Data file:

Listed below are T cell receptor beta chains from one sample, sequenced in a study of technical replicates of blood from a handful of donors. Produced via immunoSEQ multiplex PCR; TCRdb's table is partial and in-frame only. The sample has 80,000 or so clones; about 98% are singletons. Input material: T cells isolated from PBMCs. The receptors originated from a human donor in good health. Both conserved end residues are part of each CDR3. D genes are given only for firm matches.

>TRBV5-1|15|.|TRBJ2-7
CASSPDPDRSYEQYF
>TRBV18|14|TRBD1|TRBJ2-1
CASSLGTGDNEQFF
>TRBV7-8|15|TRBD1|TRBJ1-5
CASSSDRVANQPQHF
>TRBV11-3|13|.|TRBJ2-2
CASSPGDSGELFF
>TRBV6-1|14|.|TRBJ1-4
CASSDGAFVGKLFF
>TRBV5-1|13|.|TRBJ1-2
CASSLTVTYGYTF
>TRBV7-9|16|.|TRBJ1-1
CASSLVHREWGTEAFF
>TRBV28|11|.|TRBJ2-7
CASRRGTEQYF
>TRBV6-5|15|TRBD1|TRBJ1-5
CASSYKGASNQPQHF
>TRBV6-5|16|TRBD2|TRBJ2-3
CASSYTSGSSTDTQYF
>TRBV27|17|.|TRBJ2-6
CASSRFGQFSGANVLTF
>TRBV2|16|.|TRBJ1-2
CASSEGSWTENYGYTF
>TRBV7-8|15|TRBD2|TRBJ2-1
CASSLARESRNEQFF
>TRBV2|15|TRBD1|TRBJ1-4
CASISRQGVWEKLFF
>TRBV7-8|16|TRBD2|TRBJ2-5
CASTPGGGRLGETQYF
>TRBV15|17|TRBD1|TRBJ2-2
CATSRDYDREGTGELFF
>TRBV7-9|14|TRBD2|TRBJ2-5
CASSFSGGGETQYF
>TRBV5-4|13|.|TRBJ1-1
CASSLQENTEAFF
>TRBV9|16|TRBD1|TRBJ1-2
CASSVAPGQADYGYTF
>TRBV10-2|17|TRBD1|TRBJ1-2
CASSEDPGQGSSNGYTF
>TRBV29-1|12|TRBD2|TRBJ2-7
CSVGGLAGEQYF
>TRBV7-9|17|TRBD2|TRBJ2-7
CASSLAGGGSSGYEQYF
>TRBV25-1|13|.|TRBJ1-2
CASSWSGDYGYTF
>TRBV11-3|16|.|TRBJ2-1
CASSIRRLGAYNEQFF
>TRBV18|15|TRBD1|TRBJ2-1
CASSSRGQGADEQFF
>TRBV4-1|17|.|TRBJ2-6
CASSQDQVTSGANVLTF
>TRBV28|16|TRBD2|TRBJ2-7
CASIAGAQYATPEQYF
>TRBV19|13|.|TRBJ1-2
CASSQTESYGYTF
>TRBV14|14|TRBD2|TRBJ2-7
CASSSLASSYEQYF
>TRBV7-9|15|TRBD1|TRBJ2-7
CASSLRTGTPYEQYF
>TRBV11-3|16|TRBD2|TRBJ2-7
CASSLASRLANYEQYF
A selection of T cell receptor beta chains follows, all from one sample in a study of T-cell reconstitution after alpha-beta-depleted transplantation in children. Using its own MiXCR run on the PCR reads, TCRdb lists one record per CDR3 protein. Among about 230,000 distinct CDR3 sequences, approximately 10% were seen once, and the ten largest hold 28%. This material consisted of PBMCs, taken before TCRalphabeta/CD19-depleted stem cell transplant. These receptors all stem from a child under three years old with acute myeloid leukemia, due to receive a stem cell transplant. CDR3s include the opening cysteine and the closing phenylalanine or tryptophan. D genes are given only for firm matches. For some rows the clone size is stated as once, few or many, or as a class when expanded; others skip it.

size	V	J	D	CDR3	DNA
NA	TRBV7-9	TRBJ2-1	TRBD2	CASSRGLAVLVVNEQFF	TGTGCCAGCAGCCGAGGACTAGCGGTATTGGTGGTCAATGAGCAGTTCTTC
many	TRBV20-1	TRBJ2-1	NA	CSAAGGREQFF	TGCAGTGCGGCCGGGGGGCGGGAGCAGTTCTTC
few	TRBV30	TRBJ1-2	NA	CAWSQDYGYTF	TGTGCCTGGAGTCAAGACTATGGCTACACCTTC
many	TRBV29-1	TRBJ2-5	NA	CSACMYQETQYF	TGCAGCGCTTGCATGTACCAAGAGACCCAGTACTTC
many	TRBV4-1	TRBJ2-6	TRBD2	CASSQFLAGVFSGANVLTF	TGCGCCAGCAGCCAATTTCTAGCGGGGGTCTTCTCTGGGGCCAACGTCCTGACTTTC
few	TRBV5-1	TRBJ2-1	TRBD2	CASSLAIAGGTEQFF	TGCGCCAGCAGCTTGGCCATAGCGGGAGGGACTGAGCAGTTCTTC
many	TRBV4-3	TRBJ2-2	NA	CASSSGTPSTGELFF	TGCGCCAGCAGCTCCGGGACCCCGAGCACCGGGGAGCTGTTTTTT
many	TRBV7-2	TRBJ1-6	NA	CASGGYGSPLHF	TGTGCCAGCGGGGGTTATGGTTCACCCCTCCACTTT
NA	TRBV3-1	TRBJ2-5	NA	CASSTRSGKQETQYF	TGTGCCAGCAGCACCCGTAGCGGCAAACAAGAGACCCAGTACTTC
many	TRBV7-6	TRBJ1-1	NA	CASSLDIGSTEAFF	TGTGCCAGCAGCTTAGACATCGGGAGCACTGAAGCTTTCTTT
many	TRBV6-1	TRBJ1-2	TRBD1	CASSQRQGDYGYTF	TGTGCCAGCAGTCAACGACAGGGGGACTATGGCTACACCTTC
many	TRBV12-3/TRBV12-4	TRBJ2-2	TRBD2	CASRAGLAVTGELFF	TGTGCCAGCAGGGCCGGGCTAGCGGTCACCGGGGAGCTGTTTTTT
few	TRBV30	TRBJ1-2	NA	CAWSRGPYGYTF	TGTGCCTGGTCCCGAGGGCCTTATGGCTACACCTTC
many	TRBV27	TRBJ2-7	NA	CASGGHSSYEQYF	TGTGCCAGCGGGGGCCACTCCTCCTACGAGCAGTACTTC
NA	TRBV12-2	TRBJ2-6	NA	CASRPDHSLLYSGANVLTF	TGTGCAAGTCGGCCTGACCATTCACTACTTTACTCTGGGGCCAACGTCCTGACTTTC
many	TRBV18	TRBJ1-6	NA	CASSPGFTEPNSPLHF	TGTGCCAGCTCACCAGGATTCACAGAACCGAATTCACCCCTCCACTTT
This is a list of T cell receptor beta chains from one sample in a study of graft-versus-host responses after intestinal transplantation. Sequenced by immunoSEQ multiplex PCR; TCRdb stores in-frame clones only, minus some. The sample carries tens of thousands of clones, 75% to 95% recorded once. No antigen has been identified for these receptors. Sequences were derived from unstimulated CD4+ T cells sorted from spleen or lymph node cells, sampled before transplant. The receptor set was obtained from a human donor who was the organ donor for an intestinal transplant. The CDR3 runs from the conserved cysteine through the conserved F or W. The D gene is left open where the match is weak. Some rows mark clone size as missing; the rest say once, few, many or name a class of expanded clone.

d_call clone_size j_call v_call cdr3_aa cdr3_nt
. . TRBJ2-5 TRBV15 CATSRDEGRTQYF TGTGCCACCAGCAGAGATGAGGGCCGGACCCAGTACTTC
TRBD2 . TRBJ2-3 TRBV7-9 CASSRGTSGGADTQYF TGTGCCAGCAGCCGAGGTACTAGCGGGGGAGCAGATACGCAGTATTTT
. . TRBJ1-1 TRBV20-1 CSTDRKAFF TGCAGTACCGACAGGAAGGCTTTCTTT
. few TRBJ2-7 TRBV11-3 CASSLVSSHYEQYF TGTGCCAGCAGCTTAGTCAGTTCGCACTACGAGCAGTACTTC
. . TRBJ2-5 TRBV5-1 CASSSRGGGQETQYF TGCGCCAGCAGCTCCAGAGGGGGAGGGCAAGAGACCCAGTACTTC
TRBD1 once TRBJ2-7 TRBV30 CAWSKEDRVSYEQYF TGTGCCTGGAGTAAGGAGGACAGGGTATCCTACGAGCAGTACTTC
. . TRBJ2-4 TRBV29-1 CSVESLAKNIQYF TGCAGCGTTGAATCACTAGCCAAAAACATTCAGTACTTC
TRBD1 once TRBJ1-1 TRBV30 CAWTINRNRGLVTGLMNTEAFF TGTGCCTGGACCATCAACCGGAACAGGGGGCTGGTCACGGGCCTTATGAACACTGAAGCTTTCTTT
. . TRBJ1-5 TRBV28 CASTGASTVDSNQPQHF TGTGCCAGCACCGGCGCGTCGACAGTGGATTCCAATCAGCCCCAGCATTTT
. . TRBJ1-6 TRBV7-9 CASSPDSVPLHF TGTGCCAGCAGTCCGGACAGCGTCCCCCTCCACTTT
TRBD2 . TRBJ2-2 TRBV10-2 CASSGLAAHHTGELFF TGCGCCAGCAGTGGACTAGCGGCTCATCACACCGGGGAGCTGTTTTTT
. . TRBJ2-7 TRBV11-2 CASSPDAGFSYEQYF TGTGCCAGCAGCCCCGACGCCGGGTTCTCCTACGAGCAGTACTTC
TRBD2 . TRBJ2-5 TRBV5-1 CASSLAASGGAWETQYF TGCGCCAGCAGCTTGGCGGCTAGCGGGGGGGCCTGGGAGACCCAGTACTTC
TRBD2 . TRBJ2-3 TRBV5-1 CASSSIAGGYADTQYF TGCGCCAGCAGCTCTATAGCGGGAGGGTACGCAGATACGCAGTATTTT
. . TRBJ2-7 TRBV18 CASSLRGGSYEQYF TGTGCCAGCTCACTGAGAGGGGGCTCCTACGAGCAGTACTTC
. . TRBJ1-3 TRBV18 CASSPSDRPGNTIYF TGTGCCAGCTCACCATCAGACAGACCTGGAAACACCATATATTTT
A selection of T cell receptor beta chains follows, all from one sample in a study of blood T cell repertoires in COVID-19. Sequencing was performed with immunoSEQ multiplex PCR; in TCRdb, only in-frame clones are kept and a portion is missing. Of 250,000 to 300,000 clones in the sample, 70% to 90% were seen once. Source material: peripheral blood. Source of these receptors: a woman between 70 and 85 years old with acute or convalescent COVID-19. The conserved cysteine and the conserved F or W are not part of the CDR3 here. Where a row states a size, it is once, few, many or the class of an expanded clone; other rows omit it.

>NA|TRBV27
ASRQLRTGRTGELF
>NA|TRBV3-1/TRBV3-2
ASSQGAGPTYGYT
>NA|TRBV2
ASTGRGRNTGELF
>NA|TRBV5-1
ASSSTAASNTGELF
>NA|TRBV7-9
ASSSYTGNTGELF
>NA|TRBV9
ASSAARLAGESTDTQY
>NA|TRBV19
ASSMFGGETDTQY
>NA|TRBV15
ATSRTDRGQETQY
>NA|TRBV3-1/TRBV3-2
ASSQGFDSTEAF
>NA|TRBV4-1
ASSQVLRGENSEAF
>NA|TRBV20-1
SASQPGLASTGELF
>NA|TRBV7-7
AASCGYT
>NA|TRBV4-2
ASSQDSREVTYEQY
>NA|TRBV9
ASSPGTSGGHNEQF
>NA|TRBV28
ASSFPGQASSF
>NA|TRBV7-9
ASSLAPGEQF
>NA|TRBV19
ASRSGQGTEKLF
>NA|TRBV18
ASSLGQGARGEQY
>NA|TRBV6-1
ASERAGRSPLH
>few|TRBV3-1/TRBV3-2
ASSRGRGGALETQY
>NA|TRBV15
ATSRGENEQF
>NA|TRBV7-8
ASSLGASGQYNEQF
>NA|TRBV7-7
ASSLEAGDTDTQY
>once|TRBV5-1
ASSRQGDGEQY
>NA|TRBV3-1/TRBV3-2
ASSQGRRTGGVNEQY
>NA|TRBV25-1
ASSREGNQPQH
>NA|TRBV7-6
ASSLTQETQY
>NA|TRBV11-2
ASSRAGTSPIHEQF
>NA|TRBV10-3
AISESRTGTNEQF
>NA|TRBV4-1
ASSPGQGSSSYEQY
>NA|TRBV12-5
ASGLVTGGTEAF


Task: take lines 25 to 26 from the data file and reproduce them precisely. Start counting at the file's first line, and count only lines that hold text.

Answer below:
CASSEGSWTENYGYTF
>TRBV7-8|15|TRBD2|TRBJ2-1